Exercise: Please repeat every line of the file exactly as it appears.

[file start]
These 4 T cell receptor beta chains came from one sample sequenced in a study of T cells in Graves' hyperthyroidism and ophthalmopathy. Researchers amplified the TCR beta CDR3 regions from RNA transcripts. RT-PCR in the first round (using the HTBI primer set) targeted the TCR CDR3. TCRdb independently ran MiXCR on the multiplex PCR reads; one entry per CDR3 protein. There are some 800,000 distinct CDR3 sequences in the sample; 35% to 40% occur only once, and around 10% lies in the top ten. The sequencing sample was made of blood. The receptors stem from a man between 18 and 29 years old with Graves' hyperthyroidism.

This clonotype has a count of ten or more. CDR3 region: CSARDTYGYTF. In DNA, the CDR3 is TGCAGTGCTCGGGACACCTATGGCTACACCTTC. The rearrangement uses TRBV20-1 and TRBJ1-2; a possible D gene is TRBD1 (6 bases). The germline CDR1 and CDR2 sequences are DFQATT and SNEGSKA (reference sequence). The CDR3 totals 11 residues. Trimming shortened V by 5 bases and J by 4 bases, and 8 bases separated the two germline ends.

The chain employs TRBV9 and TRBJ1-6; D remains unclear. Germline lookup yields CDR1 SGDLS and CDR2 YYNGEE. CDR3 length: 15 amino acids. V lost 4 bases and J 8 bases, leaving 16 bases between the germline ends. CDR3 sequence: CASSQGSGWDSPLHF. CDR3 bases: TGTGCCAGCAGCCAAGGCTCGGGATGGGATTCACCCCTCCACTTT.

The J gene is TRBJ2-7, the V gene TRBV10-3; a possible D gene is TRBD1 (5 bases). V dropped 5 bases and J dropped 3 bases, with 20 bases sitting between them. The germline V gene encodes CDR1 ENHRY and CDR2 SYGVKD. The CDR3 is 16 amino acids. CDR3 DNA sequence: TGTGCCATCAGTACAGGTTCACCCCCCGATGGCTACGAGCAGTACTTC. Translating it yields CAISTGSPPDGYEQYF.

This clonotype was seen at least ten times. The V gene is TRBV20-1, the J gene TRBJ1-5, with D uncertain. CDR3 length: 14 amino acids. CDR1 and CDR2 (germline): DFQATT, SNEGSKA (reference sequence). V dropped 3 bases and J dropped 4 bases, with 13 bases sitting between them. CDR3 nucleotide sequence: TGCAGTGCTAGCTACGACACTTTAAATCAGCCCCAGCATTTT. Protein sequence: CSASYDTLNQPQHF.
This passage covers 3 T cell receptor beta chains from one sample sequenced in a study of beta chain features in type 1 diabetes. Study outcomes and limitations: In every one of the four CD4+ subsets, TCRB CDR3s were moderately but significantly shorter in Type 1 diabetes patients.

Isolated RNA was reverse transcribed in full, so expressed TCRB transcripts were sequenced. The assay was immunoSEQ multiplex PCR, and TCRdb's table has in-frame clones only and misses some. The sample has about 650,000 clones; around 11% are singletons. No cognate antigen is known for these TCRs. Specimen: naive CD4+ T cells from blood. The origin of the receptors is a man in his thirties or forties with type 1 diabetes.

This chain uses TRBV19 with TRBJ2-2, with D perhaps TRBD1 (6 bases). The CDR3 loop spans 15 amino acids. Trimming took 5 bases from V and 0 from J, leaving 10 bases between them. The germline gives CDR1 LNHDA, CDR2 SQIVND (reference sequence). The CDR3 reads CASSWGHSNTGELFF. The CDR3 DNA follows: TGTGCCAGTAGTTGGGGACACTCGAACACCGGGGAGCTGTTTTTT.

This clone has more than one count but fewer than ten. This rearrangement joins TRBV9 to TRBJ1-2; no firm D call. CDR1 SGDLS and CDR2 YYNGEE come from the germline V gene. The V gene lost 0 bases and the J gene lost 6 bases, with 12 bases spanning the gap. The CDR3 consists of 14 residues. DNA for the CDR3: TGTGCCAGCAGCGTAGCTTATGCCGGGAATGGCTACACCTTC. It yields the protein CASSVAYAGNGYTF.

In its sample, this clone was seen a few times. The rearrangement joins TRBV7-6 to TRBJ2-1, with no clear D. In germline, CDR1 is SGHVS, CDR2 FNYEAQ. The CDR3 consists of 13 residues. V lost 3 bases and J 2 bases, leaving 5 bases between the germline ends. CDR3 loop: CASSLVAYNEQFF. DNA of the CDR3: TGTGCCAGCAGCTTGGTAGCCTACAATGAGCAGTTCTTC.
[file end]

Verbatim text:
These 4 T cell receptor beta chains came from one sample sequenced in a study of T cells in Graves' hyperthyroidism and ophthalmopathy. Researchers amplified the TCR beta CDR3 regions from RNA transcripts. RT-PCR in the first round (using the HTBI primer set) targeted the TCR CDR3. TCRdb independently ran MiXCR on the multiplex PCR reads; one entry per CDR3 protein. There are some 800,000 distinct CDR3 sequences in the sample; 35% to 40% occur only once, and around 10% lies in the top ten. The sequencing sample was made of blood. The receptors stem from a man between 18 and 29 years old with Graves' hyperthyroidism.

This clonotype has a count of ten or more. CDR3 region: CSARDTYGYTF. In DNA, the CDR3 is TGCAGTGCTCGGGACACCTATGGCTACACCTTC. The rearrangement uses TRBV20-1 and TRBJ1-2; a possible D gene is TRBD1 (6 bases). The germline CDR1 and CDR2 sequences are DFQATT and SNEGSKA (reference sequence). The CDR3 totals 11 residues. Trimming shortened V by 5 bases and J by 4 bases, and 8 bases separated the two germline ends.

The chain employs TRBV9 and TRBJ1-6; D remains unclear. Germline lookup yields CDR1 SGDLS and CDR2 YYNGEE. CDR3 length: 15 amino acids. V lost 4 bases and J 8 bases, leaving 16 bases between the germline ends. CDR3 sequence: CASSQGSGWDSPLHF. CDR3 bases: TGTGCCAGCAGCCAAGGCTCGGGATGGGATTCACCCCTCCACTTT.

The J gene is TRBJ2-7, the V gene TRBV10-3; a possible D gene is TRBD1 (5 bases). V dropped 5 bases and J dropped 3 bases, with 20 bases sitting between them. The germline V gene encodes CDR1 ENHRY and CDR2 SYGVKD. The CDR3 is 16 amino acids. CDR3 DNA sequence: TGTGCCATCAGTACAGGTTCACCCCCCGATGGCTACGAGCAGTACTTC. Translating it yields CAISTGSPPDGYEQYF.

This clonotype was seen at least ten times. The V gene is TRBV20-1, the J gene TRBJ1-5, with D uncertain. CDR3 length: 14 amino acids. CDR1 and CDR2 (germline): DFQATT, SNEGSKA (reference sequence). V dropped 3 bases and J dropped 4 bases, with 13 bases sitting between them. CDR3 nucleotide sequence: TGCAGTGCTAGCTACGACACTTTAAATCAGCCCCAGCATTTT. Protein sequence: CSASYDTLNQPQHF.
This passage covers 3 T cell receptor beta chains from one sample sequenced in a study of beta chain features in type 1 diabetes. Study outcomes and limitations: In every one of the four CD4+ subsets, TCRB CDR3s were moderately but significantly shorter in Type 1 diabetes patients.

Isolated RNA was reverse transcribed in full, so expressed TCRB transcripts were sequenced. The assay was immunoSEQ multiplex PCR, and TCRdb's table has in-frame clones only and misses some. The sample has about 650,000 clones; around 11% are singletons. No cognate antigen is known for these TCRs. Specimen: naive CD4+ T cells from blood. The origin of the receptors is a man in his thirties or forties with type 1 diabetes.

This chain uses TRBV19 with TRBJ2-2, with D perhaps TRBD1 (6 bases). The CDR3 loop spans 15 amino acids. Trimming took 5 bases from V and 0 from J, leaving 10 bases between them. The germline gives CDR1 LNHDA, CDR2 SQIVND (reference sequence). The CDR3 reads CASSWGHSNTGELFF. The CDR3 DNA follows: TGTGCCAGTAGTTGGGGACACTCGAACACCGGGGAGCTGTTTTTT.

This clone has more than one count but fewer than ten. This rearrangement joins TRBV9 to TRBJ1-2; no firm D call. CDR1 SGDLS and CDR2 YYNGEE come from the germline V gene. The V gene lost 0 bases and the J gene lost 6 bases, with 12 bases spanning the gap. The CDR3 consists of 14 residues. DNA for the CDR3: TGTGCCAGCAGCGTAGCTTATGCCGGGAATGGCTACACCTTC. It yields the protein CASSVAYAGNGYTF.

In its sample, this clone was seen a few times. The rearrangement joins TRBV7-6 to TRBJ2-1, with no clear D. In germline, CDR1 is SGHVS, CDR2 FNYEAQ. The CDR3 consists of 13 residues. V lost 3 bases and J 2 bases, leaving 5 bases between the germline ends. CDR3 loop: CASSLVAYNEQFF. DNA of the CDR3: TGTGCCAGCAGCTTGGTAGCCTACAATGAGCAGTTCTTC.